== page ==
Thanks to Marijuana Moment for this:
Yesterday, on November 02, 2021, Detroit voters approved a ballot initiative to widely decriminalize psychedelics, making it the latest in a growing number of jurisdictions to enact the reform.
Preliminary results on Tuesday evening showed the measure, which states that the city will “decriminalize to the fullest extent permitted under Michigan law the personal possession and therapeutic use of Entheogenic Plants by adults,” leading by a margin of 62 percent to 38 percent, with 80 percent of precincts counted.
The new policy will also “make the personal possession and therapeutic use of Entheogenic Plants by adults the city’s lowest law-enforcement priority.”
Michigan has proved to become a hot spot for psychedelics reform in recent months.
The Ann Arbor City Council has already elected to make enforcement of laws prohibition psychedelics like psilocybin, ayahuasca and DMT among the city’s lowest priorities—and lawmakers recently followed up by declaring September Entheogenic Plants and Fungi Awareness Month.
After local legislators passed that decriminalization resolution last year, the Washtenaw County prosecutor announced that his office will not be pursuing charges over possessing entheogenic plants and fungi, “regardless of the amount at issue.”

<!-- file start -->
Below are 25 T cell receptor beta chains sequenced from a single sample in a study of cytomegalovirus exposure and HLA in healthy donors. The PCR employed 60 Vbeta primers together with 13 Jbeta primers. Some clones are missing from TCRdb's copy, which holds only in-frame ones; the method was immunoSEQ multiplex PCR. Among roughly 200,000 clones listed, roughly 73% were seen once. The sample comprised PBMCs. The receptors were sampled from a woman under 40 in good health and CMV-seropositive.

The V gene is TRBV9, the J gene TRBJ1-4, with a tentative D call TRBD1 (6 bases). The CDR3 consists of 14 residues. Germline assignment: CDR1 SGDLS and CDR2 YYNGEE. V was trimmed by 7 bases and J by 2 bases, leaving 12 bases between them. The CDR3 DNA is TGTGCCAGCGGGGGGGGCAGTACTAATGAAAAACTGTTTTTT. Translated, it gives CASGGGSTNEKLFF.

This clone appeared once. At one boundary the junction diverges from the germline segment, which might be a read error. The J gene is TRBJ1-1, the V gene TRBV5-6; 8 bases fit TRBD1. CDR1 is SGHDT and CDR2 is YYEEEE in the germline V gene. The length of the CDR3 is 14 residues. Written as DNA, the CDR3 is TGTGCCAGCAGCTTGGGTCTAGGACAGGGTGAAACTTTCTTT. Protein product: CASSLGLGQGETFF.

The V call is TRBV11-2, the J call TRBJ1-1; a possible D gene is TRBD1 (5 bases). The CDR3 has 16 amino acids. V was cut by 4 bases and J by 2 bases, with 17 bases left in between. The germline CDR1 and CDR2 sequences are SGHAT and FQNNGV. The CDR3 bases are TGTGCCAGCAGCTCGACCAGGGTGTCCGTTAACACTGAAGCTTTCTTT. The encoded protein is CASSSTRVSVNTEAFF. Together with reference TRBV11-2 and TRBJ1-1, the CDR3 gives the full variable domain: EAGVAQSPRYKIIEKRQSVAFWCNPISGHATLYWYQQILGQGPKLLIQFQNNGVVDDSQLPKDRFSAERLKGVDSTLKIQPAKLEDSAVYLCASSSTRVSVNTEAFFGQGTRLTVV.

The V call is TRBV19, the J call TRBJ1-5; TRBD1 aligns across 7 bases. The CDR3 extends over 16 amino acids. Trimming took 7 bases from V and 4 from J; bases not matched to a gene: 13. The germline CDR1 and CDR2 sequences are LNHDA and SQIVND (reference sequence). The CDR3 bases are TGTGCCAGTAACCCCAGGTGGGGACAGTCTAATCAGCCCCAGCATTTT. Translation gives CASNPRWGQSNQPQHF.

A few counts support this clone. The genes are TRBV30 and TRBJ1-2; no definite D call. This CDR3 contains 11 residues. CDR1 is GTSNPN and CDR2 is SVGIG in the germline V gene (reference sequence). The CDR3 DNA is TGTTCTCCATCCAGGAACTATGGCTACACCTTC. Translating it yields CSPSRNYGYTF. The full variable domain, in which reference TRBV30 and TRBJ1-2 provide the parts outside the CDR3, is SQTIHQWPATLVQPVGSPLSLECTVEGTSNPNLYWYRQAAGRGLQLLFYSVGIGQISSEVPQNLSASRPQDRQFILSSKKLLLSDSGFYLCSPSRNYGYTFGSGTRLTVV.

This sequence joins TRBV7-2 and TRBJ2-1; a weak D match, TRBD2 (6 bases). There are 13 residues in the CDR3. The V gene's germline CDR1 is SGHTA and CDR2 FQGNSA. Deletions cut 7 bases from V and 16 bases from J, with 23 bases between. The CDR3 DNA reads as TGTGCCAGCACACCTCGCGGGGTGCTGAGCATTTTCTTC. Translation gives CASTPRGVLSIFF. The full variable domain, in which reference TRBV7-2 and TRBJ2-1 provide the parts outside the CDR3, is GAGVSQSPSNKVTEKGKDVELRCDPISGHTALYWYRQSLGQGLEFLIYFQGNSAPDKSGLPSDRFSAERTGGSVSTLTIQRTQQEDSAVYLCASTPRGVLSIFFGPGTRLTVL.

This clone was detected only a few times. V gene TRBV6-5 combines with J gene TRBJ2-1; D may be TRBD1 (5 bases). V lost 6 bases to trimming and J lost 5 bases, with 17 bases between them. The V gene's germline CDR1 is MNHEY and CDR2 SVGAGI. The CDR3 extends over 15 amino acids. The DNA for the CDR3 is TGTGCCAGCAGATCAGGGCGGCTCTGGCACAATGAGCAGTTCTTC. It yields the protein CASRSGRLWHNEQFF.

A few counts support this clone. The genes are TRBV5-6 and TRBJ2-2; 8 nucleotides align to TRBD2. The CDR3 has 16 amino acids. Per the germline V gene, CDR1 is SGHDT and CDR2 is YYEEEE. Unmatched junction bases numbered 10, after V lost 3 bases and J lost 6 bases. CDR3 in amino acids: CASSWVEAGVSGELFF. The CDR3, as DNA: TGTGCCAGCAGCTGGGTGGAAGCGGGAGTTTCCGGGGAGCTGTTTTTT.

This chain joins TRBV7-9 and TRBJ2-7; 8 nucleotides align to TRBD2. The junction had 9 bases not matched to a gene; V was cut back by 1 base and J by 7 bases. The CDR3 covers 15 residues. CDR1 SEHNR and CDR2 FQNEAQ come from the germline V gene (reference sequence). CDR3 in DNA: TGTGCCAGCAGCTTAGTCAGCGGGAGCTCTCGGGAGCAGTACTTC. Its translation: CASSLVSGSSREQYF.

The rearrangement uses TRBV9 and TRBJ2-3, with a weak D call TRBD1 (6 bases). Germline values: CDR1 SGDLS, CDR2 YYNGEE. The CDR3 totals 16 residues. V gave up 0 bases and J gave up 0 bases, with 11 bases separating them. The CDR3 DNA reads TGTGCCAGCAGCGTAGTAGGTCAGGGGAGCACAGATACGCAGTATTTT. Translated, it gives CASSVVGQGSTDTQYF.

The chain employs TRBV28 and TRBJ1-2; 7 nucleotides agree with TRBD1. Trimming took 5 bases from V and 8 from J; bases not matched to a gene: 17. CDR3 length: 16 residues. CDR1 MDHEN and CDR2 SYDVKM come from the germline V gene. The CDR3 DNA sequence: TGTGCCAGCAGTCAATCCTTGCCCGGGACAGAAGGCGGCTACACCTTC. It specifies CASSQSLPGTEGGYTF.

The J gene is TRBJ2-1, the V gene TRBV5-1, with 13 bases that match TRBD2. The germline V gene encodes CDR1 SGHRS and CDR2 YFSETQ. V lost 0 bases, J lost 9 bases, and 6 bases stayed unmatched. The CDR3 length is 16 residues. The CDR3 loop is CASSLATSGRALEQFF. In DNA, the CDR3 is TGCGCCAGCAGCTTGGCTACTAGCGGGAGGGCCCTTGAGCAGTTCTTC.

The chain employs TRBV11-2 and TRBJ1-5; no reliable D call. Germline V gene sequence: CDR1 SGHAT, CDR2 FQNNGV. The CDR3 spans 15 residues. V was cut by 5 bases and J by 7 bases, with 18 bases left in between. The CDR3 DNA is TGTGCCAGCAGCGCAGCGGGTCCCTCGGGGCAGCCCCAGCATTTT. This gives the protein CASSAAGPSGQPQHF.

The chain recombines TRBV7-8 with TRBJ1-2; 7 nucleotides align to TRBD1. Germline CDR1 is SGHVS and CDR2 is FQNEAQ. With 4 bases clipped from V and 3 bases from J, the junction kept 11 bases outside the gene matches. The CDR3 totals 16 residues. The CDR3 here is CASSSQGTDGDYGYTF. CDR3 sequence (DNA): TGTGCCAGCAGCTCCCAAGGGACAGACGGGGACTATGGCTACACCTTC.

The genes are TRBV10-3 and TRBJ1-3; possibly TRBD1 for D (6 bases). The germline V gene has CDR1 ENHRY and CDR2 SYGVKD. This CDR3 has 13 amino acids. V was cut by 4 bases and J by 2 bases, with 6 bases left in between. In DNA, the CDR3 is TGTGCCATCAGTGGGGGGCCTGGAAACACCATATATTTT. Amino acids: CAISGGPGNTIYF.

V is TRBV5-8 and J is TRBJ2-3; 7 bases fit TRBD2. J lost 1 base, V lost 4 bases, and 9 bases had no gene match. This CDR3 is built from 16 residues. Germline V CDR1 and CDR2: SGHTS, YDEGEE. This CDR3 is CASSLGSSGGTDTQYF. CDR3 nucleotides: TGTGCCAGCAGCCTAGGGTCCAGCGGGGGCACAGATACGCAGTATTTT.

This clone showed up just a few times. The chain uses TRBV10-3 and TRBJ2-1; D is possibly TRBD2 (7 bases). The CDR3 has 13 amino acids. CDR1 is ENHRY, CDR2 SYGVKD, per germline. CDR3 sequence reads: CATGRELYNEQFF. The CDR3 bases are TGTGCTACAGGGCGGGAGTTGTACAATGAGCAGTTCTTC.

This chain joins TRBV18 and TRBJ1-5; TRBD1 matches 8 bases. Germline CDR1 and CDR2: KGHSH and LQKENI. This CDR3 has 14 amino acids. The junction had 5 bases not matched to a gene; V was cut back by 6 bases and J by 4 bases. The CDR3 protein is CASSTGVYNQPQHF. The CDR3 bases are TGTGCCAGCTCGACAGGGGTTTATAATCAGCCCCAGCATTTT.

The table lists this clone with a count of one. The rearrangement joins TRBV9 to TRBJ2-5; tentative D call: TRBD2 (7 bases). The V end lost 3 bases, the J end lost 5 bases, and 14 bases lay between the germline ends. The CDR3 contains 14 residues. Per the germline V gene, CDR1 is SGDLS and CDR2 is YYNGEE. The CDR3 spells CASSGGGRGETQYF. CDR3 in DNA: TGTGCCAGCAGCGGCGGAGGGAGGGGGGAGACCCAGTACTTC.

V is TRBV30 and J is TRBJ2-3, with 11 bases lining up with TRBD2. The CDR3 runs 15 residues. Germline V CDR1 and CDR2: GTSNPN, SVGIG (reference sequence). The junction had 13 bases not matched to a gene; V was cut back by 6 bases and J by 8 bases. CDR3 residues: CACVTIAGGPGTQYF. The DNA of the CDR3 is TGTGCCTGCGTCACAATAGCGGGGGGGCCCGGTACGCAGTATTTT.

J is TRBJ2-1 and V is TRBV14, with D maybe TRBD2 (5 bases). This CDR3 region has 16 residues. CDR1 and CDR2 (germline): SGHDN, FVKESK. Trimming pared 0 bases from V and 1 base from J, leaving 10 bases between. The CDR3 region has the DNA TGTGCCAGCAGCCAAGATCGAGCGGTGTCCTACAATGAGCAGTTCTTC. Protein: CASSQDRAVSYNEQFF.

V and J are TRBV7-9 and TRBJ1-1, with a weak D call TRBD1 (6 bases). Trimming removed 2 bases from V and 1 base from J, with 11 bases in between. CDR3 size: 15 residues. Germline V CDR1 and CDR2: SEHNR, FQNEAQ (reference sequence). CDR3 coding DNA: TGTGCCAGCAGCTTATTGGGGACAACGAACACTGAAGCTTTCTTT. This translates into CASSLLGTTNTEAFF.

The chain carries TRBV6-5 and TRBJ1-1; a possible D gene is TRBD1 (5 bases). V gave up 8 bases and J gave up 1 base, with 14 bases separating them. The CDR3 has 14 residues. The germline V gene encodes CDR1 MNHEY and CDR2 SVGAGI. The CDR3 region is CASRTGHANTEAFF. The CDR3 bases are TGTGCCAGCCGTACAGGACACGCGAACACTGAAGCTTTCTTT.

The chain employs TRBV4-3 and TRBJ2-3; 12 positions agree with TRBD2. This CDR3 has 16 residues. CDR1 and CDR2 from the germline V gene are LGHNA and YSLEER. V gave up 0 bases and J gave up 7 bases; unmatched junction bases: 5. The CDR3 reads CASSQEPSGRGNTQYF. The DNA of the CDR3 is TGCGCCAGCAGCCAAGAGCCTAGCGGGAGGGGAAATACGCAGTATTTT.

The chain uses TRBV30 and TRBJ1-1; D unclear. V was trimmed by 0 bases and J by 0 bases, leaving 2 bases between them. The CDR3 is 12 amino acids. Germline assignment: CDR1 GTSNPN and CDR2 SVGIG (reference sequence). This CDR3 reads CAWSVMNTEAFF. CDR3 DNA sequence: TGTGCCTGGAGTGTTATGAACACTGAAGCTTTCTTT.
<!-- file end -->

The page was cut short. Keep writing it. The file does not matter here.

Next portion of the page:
In September, the Grand Rapids City Council approved a resolution supporting the decriminalization of a wide range of psychedelics.
At the same time that local activists are pushing to end criminalization of psychedelics, a pair of state senators have introduced a bill to legalize the possession, cultivation and delivery of an array of plant- and fungi-derived psychedelics like psilocybin and mescaline.
NIDA also recently announced it’s funding a study into whether psilocybin can help people quit smoking cigarettes.
An official with the U.S. Department of Veterans Affairs also said at a recent congressional hearing that the agency is “very closely” following research into the potential therapeutic benefits of psychedelics like MDMA for military veterans.
In May, lawmakers in Congress filed the first-ever legislation to federally decriminalize possession of illicit substances.